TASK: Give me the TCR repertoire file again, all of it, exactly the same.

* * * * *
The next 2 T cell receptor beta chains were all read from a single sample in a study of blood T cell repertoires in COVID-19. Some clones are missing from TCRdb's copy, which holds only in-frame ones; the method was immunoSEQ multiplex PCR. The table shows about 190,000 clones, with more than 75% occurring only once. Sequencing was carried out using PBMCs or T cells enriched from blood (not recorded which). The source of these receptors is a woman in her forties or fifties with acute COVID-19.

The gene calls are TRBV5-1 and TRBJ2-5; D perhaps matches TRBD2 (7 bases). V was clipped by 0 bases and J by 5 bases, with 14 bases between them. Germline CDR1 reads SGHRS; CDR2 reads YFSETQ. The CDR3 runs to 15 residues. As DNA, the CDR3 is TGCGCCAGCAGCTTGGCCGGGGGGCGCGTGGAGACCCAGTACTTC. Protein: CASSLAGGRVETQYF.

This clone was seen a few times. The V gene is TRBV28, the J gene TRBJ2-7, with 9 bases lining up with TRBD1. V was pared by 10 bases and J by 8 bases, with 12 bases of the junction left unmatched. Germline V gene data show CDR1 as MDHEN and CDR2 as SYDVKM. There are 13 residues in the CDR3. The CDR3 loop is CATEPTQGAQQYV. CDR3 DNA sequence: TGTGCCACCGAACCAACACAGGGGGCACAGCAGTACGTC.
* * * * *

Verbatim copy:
The next 2 T cell receptor beta chains were all read from a single sample in a study of blood T cell repertoires in COVID-19. Some clones are missing from TCRdb's copy, which holds only in-frame ones; the method was immunoSEQ multiplex PCR. The table shows about 190,000 clones, with more than 75% occurring only once. Sequencing was carried out using PBMCs or T cells enriched from blood (not recorded which). The source of these receptors is a woman in her forties or fifties with acute COVID-19.

The gene calls are TRBV5-1 and TRBJ2-5; D perhaps matches TRBD2 (7 bases). V was clipped by 0 bases and J by 5 bases, with 14 bases between them. Germline CDR1 reads SGHRS; CDR2 reads YFSETQ. The CDR3 runs to 15 residues. As DNA, the CDR3 is TGCGCCAGCAGCTTGGCCGGGGGGCGCGTGGAGACCCAGTACTTC. Protein: CASSLAGGRVETQYF.

This clone was seen a few times. The V gene is TRBV28, the J gene TRBJ2-7, with 9 bases lining up with TRBD1. V was pared by 10 bases and J by 8 bases, with 12 bases of the junction left unmatched. Germline V gene data show CDR1 as MDHEN and CDR2 as SYDVKM. There are 13 residues in the CDR3. The CDR3 loop is CATEPTQGAQQYV. CDR3 DNA sequence: TGTGCCACCGAACCAACACAGGGGGCACAGCAGTACGTC.